6. Over-reliance on the consultants.


Too much dependability on consultant can make the team more redundant. Most ERP implementation projects involve consultants, for the expertise, best-practices, and additional resources they bring. While their outside experience is definitely helpful for a project, there is a risk that the company can become over-reliant on the consultants. The company needs to maintain control over the key business decisions, hold the consultants accountable, and have an explicit plan to transfer the knowledge from the consultants to the internal employees when the project is winding down.


7. Customization.


This aspect makes it or breaks it for an ERP tool. Most companies these days understand that customizing their ERP system adds risk, time, and cost to the project. In fact, customizations, along with interfaces and data conversion, are the main areas of technical risk in ERP implementations. Perhaps more surprising is that in a recent survey, less than 20% of respondents implemented their ERP system with little or no customization. Despite the risk and expense of customizations, most companies find it enormously difficult to control the project scope by turning down customizations. Customizations always start out small, but incrementally grow to become the technical challenges that derail these projects. Few ERP implementations have zero customizations, but take a very firm line on justifying even the smallest ones and manage them tightly.


8. On the job training.


Experience makes a lot of difference. The typical lifespan an ERP system within an organization is 10 to 12 years. With that in mind, most employees in a company have been through one or two ERP implementations in their career. Just as you would not be comfortable with a surgeon as their first or second patient, the leaders of your ERP project, both internal and external, need to have experience implementing your specific chosen system several times. This is one of the major benefits to working closely with an outside consultant or directly with the software vendor.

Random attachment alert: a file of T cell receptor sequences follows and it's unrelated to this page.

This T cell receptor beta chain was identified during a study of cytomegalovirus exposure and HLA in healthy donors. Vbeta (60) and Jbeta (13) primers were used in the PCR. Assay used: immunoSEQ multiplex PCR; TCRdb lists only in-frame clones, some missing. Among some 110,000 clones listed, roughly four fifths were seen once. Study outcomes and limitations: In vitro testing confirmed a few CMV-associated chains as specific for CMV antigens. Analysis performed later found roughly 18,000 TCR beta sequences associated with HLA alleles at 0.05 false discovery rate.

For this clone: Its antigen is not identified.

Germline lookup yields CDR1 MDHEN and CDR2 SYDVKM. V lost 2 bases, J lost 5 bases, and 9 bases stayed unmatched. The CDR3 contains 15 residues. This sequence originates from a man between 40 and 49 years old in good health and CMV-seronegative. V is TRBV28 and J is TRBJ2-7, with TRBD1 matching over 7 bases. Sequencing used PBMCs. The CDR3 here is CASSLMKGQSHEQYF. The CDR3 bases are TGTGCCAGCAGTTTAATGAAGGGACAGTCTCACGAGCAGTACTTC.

9. Insufficient testing.


It should be treated as rectifying stage. When schedules get tight, reducing the number and depth of test cycles is one of the first areas that often get cut. The purpose of testing in an ERP project is not to see if the software works. The purpose is to see if the system meets your business needs and produces the output you need. Reducing testing may not leave defects undiscovered, but it certainly increases the risk the ERP system will be missing important functions or not be well accepted by end users.


10. Not enough user training.


The management shouldn’t hurry to start using the tool without adequate training to users. Today’s modern ERP systems are being used by more and more personnel within a company.


Beyond the Finance and Accounting departments, modern systems also cover procurement, supply chain functions, compliance, customer relationships, sales, and much more. If the system includes human resources or expense reporting, then essentially all employees use the system. Training hundreds or thousands of users, to the right depth, at just the right time, is no easy task. Leaving training to a small phase at the end of the project makes it very difficult for users to get the training they need to understand the system and have a positive first impression at the rollout.


If ERP systems are the nervous system of a company, then doing an ERP implementation is like brain surgery: only to be attempted if there is a really good reason and not to soon be repeated. Unfortunately, ERP implementation projects often fall victim to some of the same problems of any large, complex project.